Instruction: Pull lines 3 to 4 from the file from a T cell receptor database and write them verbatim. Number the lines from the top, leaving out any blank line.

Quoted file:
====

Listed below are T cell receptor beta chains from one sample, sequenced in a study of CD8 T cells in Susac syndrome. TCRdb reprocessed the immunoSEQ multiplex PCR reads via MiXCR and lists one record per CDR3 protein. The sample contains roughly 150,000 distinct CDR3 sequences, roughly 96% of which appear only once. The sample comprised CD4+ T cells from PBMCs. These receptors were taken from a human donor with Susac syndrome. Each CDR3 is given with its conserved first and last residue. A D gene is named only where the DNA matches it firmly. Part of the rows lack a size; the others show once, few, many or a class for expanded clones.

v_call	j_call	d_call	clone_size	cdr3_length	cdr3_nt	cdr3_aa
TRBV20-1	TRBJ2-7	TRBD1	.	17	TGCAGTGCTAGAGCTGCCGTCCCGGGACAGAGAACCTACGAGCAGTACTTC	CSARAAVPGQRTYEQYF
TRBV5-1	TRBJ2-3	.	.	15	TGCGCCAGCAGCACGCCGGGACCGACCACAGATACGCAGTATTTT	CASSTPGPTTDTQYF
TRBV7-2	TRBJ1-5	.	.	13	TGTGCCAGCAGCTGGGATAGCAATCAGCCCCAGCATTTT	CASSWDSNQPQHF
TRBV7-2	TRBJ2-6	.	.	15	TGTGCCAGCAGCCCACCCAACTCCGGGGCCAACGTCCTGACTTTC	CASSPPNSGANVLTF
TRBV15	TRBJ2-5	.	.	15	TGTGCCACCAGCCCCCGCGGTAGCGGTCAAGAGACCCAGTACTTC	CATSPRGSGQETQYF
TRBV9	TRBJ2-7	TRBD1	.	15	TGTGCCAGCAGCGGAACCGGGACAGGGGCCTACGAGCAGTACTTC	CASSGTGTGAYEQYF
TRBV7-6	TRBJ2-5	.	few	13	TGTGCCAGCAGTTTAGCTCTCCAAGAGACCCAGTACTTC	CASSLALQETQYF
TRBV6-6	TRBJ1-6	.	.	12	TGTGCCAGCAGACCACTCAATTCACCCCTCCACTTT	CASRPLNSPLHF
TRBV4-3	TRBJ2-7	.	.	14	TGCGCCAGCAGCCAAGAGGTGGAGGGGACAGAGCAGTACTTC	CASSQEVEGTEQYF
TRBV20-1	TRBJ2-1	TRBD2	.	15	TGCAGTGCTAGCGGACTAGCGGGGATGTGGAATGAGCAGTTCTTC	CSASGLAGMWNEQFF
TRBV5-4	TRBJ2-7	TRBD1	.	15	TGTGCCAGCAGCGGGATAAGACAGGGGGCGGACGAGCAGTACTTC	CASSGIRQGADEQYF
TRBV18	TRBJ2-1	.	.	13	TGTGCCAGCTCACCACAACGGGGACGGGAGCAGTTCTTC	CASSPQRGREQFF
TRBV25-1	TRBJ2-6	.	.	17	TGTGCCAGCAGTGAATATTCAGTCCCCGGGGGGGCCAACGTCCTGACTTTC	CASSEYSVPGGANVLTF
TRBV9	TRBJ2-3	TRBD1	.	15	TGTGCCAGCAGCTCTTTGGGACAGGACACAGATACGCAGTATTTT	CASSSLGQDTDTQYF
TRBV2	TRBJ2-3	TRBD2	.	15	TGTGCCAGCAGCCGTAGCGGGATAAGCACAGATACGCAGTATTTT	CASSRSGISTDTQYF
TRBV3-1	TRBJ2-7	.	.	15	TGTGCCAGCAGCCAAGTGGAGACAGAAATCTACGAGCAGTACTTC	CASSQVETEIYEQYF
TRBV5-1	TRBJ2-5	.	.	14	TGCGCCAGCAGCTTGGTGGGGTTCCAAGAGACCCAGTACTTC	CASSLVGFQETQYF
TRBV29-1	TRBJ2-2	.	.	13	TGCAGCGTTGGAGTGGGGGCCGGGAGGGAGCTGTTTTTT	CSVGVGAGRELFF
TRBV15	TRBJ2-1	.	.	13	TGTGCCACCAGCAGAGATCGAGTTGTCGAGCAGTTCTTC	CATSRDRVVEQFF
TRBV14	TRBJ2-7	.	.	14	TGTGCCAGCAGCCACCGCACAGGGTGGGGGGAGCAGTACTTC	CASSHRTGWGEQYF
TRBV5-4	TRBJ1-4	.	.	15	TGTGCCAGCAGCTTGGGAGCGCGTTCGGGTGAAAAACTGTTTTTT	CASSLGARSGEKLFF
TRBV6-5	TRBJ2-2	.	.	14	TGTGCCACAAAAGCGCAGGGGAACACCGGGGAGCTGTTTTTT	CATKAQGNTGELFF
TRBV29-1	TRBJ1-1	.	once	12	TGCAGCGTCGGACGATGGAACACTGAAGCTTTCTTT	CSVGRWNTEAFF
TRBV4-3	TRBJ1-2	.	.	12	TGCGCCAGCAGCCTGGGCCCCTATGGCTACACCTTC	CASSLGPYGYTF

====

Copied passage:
TRBV20-1	TRBJ2-7	TRBD1	.	17	TGCAGTGCTAGAGCTGCCGTCCCGGGACAGAGAACCTACGAGCAGTACTTC	CSARAAVPGQRTYEQYF
TRBV5-1	TRBJ2-3	.	.	15	TGCGCCAGCAGCACGCCGGGACCGACCACAGATACGCAGTATTTT	CASSTPGPTTDTQYF